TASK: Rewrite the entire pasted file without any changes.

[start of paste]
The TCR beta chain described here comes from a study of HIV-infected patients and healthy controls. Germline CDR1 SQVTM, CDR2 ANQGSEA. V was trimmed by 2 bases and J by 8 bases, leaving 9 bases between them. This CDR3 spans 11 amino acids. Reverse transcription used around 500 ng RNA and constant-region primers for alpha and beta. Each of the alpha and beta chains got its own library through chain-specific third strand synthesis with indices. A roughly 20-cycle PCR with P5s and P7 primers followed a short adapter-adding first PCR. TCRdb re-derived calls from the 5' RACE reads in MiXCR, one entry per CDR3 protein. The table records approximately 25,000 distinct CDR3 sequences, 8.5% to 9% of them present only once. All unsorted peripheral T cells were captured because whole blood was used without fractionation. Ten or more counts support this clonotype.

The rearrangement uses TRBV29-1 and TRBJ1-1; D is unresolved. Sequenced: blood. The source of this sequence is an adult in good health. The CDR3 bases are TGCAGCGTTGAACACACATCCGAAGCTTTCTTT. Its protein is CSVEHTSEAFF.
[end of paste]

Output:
The TCR beta chain described here comes from a study of HIV-infected patients and healthy controls. Germline CDR1 SQVTM, CDR2 ANQGSEA. V was trimmed by 2 bases and J by 8 bases, leaving 9 bases between them. This CDR3 spans 11 amino acids. Reverse transcription used around 500 ng RNA and constant-region primers for alpha and beta. Each of the alpha and beta chains got its own library through chain-specific third strand synthesis with indices. A roughly 20-cycle PCR with P5s and P7 primers followed a short adapter-adding first PCR. TCRdb re-derived calls from the 5' RACE reads in MiXCR, one entry per CDR3 protein. The table records approximately 25,000 distinct CDR3 sequences, 8.5% to 9% of them present only once. All unsorted peripheral T cells were captured because whole blood was used without fractionation. Ten or more counts support this clonotype.

The rearrangement uses TRBV29-1 and TRBJ1-1; D is unresolved. Sequenced: blood. The source of this sequence is an adult in good health. The CDR3 bases are TGCAGCGTTGAACACACATCCGAAGCTTTCTTT. Its protein is CSVEHTSEAFF.